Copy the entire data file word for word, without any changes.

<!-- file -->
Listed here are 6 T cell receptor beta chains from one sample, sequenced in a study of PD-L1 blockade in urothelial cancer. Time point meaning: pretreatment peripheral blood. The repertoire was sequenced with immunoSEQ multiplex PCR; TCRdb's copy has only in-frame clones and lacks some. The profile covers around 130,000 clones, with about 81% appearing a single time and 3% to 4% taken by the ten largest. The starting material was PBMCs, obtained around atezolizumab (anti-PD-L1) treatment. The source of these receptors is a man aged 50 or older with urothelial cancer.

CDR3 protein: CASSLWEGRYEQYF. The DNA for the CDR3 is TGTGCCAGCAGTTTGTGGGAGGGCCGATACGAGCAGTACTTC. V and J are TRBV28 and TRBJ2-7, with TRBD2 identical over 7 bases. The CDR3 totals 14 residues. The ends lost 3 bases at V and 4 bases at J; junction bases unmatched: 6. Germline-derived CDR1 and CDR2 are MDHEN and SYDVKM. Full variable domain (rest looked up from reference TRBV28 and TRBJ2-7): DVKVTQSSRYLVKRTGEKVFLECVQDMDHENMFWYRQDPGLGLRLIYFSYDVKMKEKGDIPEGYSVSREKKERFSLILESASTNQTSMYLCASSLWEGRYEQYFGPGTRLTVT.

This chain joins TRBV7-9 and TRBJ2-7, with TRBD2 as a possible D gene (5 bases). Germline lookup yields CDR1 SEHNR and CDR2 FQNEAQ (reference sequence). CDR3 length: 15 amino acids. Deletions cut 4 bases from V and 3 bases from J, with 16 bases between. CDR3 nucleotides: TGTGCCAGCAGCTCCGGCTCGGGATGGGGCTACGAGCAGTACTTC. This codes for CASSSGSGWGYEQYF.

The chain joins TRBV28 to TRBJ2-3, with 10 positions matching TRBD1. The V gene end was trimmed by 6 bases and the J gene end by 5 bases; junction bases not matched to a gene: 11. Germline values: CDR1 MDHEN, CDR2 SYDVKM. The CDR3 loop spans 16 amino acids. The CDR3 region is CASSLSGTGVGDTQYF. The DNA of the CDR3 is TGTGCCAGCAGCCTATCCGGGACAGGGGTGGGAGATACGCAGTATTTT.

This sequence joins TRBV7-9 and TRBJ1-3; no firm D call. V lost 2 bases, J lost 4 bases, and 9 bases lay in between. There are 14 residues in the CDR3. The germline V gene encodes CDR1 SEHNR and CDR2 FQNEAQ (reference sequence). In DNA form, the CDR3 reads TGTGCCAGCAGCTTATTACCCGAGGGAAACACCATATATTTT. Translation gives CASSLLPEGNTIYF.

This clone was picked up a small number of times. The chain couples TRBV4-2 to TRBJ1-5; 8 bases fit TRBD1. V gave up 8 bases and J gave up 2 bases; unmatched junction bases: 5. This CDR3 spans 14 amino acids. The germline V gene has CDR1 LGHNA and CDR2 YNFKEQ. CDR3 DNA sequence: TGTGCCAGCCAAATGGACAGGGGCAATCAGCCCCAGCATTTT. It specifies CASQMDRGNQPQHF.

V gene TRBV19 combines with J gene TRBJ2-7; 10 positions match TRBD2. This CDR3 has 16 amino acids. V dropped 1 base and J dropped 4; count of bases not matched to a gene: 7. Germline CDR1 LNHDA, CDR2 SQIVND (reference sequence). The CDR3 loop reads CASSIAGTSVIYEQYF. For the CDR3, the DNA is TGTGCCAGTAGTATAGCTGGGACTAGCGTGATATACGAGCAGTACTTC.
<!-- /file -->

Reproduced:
Listed here are 6 T cell receptor beta chains from one sample, sequenced in a study of PD-L1 blockade in urothelial cancer. Time point meaning: pretreatment peripheral blood. The repertoire was sequenced with immunoSEQ multiplex PCR; TCRdb's copy has only in-frame clones and lacks some. The profile covers around 130,000 clones, with about 81% appearing a single time and 3% to 4% taken by the ten largest. The starting material was PBMCs, obtained around atezolizumab (anti-PD-L1) treatment. The source of these receptors is a man aged 50 or older with urothelial cancer.

CDR3 protein: CASSLWEGRYEQYF. The DNA for the CDR3 is TGTGCCAGCAGTTTGTGGGAGGGCCGATACGAGCAGTACTTC. V and J are TRBV28 and TRBJ2-7, with TRBD2 identical over 7 bases. The CDR3 totals 14 residues. The ends lost 3 bases at V and 4 bases at J; junction bases unmatched: 6. Germline-derived CDR1 and CDR2 are MDHEN and SYDVKM. Full variable domain (rest looked up from reference TRBV28 and TRBJ2-7): DVKVTQSSRYLVKRTGEKVFLECVQDMDHENMFWYRQDPGLGLRLIYFSYDVKMKEKGDIPEGYSVSREKKERFSLILESASTNQTSMYLCASSLWEGRYEQYFGPGTRLTVT.

This chain joins TRBV7-9 and TRBJ2-7, with TRBD2 as a possible D gene (5 bases). Germline lookup yields CDR1 SEHNR and CDR2 FQNEAQ (reference sequence). CDR3 length: 15 amino acids. Deletions cut 4 bases from V and 3 bases from J, with 16 bases between. CDR3 nucleotides: TGTGCCAGCAGCTCCGGCTCGGGATGGGGCTACGAGCAGTACTTC. This codes for CASSSGSGWGYEQYF.

The chain joins TRBV28 to TRBJ2-3, with 10 positions matching TRBD1. The V gene end was trimmed by 6 bases and the J gene end by 5 bases; junction bases not matched to a gene: 11. Germline values: CDR1 MDHEN, CDR2 SYDVKM. The CDR3 loop spans 16 amino acids. The CDR3 region is CASSLSGTGVGDTQYF. The DNA of the CDR3 is TGTGCCAGCAGCCTATCCGGGACAGGGGTGGGAGATACGCAGTATTTT.

This sequence joins TRBV7-9 and TRBJ1-3; no firm D call. V lost 2 bases, J lost 4 bases, and 9 bases lay in between. There are 14 residues in the CDR3. The germline V gene encodes CDR1 SEHNR and CDR2 FQNEAQ (reference sequence). In DNA form, the CDR3 reads TGTGCCAGCAGCTTATTACCCGAGGGAAACACCATATATTTT. Translation gives CASSLLPEGNTIYF.

This clone was picked up a small number of times. The chain couples TRBV4-2 to TRBJ1-5; 8 bases fit TRBD1. V gave up 8 bases and J gave up 2 bases; unmatched junction bases: 5. This CDR3 spans 14 amino acids. The germline V gene has CDR1 LGHNA and CDR2 YNFKEQ. CDR3 DNA sequence: TGTGCCAGCCAAATGGACAGGGGCAATCAGCCCCAGCATTTT. It specifies CASQMDRGNQPQHF.

V gene TRBV19 combines with J gene TRBJ2-7; 10 positions match TRBD2. This CDR3 has 16 amino acids. V dropped 1 base and J dropped 4; count of bases not matched to a gene: 7. Germline CDR1 LNHDA, CDR2 SQIVND (reference sequence). The CDR3 loop reads CASSIAGTSVIYEQYF. For the CDR3, the DNA is TGTGCCAGTAGTATAGCTGGGACTAGCGTGATATACGAGCAGTACTTC.